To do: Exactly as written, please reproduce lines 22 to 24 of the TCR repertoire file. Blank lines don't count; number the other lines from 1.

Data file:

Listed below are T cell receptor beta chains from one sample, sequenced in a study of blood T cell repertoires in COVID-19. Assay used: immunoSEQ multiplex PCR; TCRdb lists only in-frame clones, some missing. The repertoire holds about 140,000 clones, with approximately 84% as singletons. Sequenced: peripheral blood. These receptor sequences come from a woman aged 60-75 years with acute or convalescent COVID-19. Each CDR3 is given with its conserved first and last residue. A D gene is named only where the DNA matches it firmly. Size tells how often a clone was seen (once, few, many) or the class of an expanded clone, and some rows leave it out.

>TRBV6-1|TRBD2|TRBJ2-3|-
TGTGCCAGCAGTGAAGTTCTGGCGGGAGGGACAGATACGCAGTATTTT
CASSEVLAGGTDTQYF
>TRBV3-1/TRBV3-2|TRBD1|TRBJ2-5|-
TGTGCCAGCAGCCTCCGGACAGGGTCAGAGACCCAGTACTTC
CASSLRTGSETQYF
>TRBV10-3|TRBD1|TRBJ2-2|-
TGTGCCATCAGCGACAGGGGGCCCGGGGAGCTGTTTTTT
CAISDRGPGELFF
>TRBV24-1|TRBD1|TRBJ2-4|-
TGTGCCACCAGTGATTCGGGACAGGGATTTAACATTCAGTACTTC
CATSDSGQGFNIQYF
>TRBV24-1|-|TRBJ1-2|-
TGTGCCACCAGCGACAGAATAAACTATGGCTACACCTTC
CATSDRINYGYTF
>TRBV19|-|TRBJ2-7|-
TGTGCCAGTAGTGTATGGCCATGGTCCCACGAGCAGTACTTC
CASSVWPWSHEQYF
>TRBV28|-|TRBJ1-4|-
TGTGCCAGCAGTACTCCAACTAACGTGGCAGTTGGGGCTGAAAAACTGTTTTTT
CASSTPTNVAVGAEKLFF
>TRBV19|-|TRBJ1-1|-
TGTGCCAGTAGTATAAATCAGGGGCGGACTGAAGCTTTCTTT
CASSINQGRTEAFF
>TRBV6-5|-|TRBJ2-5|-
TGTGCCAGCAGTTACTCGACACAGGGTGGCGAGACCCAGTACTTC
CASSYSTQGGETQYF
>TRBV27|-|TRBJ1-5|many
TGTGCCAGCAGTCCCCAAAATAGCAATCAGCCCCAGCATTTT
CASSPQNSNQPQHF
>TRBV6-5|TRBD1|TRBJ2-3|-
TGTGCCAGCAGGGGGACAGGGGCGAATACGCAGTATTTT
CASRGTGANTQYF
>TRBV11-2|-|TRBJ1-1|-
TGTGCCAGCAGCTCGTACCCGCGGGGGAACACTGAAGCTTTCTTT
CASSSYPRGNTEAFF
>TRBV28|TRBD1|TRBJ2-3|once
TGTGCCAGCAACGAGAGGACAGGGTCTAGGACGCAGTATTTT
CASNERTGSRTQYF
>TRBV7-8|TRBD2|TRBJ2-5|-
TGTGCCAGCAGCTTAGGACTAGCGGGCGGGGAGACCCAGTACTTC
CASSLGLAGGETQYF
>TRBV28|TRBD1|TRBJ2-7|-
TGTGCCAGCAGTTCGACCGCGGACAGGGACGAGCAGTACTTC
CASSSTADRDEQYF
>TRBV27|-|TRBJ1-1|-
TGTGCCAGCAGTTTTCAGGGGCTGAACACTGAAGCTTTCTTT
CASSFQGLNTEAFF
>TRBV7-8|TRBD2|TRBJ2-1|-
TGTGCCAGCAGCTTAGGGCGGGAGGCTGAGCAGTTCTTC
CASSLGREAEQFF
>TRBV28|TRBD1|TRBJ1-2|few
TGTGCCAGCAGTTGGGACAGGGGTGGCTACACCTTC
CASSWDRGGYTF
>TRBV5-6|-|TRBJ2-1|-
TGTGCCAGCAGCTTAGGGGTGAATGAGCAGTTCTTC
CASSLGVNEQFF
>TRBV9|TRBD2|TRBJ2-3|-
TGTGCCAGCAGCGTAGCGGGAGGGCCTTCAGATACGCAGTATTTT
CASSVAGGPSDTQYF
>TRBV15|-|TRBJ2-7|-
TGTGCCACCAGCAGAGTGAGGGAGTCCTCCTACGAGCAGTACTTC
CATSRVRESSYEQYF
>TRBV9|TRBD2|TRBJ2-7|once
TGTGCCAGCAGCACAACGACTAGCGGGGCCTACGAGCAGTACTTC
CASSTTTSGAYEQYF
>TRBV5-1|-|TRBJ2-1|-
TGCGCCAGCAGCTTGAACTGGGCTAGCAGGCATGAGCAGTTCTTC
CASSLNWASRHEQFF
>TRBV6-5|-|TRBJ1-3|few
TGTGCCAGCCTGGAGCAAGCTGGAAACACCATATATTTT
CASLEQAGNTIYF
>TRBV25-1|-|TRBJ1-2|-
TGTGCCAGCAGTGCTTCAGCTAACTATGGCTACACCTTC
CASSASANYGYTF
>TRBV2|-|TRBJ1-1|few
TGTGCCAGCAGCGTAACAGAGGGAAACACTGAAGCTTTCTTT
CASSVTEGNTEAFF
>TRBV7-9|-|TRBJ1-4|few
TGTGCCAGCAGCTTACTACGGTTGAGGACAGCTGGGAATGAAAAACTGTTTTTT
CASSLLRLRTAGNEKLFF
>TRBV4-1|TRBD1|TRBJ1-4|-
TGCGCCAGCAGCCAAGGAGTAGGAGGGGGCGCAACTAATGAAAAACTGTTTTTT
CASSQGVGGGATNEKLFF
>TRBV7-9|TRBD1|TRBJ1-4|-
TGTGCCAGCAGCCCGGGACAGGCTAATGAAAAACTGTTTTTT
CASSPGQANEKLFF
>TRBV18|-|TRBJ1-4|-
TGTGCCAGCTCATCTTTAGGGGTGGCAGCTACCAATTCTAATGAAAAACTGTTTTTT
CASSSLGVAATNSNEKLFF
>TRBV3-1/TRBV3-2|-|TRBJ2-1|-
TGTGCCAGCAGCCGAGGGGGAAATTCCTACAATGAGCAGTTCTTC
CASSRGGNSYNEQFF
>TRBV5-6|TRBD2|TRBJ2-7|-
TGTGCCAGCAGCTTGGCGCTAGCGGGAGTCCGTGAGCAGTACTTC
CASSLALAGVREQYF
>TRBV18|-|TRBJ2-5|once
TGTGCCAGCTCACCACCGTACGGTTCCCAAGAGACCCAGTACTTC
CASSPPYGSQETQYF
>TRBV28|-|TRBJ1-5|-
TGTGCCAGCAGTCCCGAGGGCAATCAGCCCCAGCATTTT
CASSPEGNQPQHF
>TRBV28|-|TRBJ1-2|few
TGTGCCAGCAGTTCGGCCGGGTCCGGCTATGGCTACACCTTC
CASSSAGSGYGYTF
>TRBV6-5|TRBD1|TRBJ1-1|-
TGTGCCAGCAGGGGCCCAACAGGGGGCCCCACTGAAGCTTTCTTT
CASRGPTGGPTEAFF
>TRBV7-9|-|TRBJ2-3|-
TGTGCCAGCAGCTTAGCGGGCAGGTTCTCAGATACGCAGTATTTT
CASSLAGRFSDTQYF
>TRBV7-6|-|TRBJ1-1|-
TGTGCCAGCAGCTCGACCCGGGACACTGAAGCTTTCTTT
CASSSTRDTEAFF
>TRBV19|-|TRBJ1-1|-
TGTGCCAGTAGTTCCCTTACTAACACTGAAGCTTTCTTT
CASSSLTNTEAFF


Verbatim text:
CASSTPTNVAVGAEKLFF
>TRBV19|-|TRBJ1-1|-
TGTGCCAGTAGTATAAATCAGGGGCGGACTGAAGCTTTCTTT